CREDIT: Will Heath/NBC

Jeffrey Malone watches every new episode of Saturday Night Live and then organizes the sketches into the following categories: “Love It” (potentially Best of the Season-worthy), “Keep It” (perfectly adequate), or “Leave It” (in need of a rewrite, to say the least). Then he concludes with assessments of the host and musical guest.

Love It

Can I Play That? – The push to avoid having actors of one identity group play characters of any other identity group is, I believe, generally well-intentioned, and it has done real good in terms of achieving better representation in the entertainment industry. But it can also be taken to ridiculous lengths that forget that the point of acting is to (typically) play someone other than yourself. But at least the tying-oneself-in-knots and constriction that result from that ridiculousness are, we now know, a great formula for an SNL game show parody. This could make for a decent recurring sketch, considering that, even though the joke has already been fully established, these controversies and conundrums tend to keep cropping up.

PowerPoint Workshop – People of a certain age being confused by technology younger than them is a premise that has been done to death in comedy. That would seem to be an ill omen for this scene about a couple of receptionists trying out PowerPoint for the first time. But it has a couple of killer elements going for it: the unique creativity of the messy visual gags and the emotionally raw commitment of Aidy Bryant and Kate McKinnon. Their revelations about their shortcomings beyond slideshow-making are not exactly necessary, but that is not a problem as they fit right in with the characterization they establish within minutes.

Keep It

Baskin Johns – Heidi Gardner returns as nervous Goop employee Baskin Johns, and this time she is joined by her co-worker Fifer James, played by goopy Goop founder Gwyneth Paltrow. This cameo does not exactly justify the pseudo-science of Goop products, but it is heartening that Gwyneth is able to laugh at herself. Although, perhaps that makes her a somewhat devious businesswoman? I don’t know what to think for sure. This whole situation might be a bit tangled, but as far as I can surmise, everyone involved here has a decent sense of perspective.

I wish that SNL had made a sketch that took place right before or right after the R. Kelly Interview instead of the interview itself, but it at least features an enjoyably loopy performance from Kenan as the beleaguered R&B singer/alleged abuser…Idris Elba’s Monologue is a fairly heartening NYC-based origin story, and I am digging that green suit…Just about all I know about the Momo meme is the creepy face, which is justification enough to doll up Kate McKinnon as the chicken-humanoid Bok Bok’s mascot…The Impossible Hulk is a cheeky and kind-of astute presentation of the angry “emboldened white lady” stereotype…Gold Diggers of the WNBA could use a more assured premise, but it’s got some agreeably wacky details, like Idris informing Leslie Jones’ (super-tall) baller that she’s pregnant…Regarding Michael and Colin, the moment most worth mentioning is Che appealing to the crowd, “Okay, well, whose side do you take?”…Pete Davidson discusses a dicey topic (whether or not to listen to R. Kelly’s music anymore) rather dicily, but his final message about donating to combat the ills of artists’ transgressions is surely worth hearing…Leslie Jones has some very specific requests for her funeral service, whenever that should be, and if nothing else, I admire her conviction.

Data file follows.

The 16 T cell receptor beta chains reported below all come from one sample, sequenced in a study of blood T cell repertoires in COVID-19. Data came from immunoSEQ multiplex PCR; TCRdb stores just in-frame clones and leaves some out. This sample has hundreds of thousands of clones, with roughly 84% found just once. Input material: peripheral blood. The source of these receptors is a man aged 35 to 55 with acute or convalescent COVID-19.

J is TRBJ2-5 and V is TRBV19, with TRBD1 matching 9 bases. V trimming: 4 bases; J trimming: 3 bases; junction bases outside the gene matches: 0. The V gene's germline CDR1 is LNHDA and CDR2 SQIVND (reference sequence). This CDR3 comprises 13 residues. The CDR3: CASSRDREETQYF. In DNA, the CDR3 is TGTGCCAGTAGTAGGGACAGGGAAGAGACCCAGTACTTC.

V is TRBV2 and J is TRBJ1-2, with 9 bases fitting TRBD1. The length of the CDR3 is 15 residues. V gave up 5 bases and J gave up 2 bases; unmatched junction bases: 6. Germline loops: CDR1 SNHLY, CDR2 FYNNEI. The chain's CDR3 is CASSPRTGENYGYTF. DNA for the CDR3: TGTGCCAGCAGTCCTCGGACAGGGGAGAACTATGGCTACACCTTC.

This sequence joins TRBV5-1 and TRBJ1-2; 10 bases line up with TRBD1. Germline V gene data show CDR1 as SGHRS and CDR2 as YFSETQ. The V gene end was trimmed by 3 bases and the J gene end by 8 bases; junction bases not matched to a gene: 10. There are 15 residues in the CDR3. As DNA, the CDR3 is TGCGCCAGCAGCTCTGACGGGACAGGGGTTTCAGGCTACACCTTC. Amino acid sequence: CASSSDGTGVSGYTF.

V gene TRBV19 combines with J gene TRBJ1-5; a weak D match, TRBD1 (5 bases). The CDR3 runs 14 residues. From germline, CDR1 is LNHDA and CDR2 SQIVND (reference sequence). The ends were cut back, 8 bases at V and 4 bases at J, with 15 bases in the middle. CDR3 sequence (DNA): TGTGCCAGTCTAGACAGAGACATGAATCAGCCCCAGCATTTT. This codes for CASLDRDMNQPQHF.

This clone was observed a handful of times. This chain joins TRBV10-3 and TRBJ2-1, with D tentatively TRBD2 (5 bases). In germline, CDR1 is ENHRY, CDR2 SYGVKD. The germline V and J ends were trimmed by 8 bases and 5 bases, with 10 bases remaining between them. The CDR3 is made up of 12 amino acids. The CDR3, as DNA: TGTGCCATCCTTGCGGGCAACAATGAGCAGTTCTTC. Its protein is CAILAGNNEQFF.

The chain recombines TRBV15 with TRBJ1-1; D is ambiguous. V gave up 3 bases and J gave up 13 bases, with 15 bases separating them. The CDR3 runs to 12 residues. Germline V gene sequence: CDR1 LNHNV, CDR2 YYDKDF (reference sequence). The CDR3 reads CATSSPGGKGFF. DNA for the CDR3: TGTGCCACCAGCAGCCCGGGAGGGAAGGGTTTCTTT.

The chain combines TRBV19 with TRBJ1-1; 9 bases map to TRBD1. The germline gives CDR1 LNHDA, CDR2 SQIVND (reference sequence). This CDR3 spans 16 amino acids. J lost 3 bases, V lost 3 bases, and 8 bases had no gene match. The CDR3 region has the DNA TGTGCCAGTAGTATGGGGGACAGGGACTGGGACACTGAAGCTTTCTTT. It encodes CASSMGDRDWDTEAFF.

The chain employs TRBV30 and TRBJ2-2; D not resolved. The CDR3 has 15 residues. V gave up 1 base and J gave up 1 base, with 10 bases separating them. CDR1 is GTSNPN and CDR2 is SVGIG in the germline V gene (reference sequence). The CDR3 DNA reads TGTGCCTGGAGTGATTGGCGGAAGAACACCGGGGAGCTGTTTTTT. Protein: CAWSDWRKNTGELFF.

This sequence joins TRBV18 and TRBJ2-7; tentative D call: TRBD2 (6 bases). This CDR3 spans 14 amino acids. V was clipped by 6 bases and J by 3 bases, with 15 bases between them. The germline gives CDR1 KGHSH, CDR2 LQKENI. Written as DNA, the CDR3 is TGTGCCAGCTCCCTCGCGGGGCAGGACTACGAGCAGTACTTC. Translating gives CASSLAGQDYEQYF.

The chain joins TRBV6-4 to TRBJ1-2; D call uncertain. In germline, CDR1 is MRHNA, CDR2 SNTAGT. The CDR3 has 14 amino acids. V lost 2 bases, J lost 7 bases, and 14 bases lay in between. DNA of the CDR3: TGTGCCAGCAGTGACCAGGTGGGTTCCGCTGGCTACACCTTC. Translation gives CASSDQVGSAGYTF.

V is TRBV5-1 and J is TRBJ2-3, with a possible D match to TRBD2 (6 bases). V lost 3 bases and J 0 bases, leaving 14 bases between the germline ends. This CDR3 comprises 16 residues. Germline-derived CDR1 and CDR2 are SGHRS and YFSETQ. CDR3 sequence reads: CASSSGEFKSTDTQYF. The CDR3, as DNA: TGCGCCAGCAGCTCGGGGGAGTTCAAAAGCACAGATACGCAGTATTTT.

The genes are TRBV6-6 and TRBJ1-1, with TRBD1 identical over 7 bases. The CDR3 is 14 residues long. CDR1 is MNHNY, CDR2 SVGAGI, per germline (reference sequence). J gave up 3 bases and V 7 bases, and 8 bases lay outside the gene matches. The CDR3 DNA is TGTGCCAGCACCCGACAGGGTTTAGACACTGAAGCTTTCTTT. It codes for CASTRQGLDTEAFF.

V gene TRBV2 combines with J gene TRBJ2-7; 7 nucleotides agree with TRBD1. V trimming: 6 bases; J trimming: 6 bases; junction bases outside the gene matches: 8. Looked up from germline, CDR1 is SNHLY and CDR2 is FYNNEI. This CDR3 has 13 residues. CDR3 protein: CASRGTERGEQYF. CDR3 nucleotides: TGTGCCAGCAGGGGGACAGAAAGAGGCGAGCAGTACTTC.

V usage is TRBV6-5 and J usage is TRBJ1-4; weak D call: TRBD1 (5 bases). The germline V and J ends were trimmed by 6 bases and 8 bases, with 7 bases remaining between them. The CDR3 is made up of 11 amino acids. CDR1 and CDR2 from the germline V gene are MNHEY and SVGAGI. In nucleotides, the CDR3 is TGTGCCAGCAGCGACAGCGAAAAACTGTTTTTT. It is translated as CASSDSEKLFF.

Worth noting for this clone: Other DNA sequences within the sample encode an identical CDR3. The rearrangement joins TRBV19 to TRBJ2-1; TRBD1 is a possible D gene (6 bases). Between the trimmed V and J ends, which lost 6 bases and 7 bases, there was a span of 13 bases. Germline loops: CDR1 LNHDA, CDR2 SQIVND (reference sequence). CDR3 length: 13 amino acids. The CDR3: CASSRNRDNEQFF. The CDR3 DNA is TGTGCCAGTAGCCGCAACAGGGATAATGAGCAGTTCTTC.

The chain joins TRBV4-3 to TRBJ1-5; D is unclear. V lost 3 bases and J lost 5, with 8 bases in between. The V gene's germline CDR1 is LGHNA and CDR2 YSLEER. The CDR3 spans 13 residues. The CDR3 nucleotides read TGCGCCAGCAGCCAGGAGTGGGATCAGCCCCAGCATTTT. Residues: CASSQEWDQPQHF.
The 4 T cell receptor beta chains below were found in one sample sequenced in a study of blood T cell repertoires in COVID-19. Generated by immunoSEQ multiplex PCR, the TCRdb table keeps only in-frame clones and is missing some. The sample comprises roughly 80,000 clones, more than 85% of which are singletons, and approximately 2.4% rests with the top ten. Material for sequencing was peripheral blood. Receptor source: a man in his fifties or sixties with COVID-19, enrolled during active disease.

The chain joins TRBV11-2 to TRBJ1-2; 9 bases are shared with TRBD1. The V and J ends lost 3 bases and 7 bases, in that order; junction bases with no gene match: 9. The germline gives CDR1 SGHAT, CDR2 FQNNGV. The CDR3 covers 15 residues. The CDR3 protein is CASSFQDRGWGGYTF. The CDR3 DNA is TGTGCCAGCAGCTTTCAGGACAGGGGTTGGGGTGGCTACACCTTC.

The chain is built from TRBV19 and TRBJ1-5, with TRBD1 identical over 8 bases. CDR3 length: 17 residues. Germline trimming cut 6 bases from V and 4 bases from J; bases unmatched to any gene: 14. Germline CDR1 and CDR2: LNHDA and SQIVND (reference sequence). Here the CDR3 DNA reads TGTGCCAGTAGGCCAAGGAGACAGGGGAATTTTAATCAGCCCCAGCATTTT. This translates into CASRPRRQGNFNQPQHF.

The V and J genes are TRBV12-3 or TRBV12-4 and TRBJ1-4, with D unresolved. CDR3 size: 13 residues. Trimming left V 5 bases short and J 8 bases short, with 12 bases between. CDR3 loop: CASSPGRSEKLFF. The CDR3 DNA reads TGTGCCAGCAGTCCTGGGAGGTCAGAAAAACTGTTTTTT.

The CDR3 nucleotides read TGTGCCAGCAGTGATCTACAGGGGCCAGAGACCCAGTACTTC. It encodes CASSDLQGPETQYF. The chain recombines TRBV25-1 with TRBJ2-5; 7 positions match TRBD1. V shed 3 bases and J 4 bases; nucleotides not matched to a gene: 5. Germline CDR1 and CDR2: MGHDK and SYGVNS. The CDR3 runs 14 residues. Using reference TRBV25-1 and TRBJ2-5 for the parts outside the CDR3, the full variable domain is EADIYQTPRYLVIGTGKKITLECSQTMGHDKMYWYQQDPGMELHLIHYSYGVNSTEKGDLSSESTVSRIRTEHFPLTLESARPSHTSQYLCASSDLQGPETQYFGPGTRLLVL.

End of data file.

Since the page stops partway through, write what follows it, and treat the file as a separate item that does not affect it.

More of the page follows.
Leave It

The Soccer Broadcast mostly features Idris Elba making off-color jokes, which are kind of amusing but not very imaginative…The humor emanating from The Great Rudolpho is pretty much exactly what you’d expect, until the twist at the end, which is a bit too little, too late…The final sketch about struggling actors (titled “Supportive Friend,” according to SNL‘s  YouTube channel) features some committed frustration from Beck Bennett, but it barely counts as a scene.

The Host

CREDIT: Will Heath/NBC

On a scale of British tough guys, Idris Elba is one of the most versatile around. He often doesn’t really come across as primarily tough, though, probably because of how handsome he also is. Anyway, those qualities do not factor too much into his SNL hosting style, save for the versatility, which is clear insofar as he does not really play the same character type in more than one sketch. He does it all with aplomb, though not quite mastery of the form. But that cool and collected confidence is always appreciated.

The MG

On a scale of sensitive R&B singers, Khalid is young and clearly talented, but I think he’s just at the beginning in his development of where he truly is as a singer. His two songs here, “Talk” and “Better,” have plenty of the requisite feeling, but he does not leave me quite as emotionally stunned as I would hope.

And now for some letter grades:

R. Kelly Interview – B-
Idris Elba’s Monologue – B
Can I Play That? (BEST OF THE NIGHT) – A-
Bok Bok’s – B
PowerPoint Workshop – A-
The Impossible Hulk – B
Gold Diggers of the WNBA – B-
Khalid performs “Talk” – B-
Weekend Update
The Jokes – B-
Baskin Jones – B-
Pete Davidson – B-
Leslie Jones – B
Soccer Broadcast – C
The Great Rudolpho – C
Khalid performs “Better” – B-
Supportive Friend – C-

I’ll be back in three weeks to let you know what I’m loving, keeping, and leaving from host Sandra Oh and musical guest Tame Impala!

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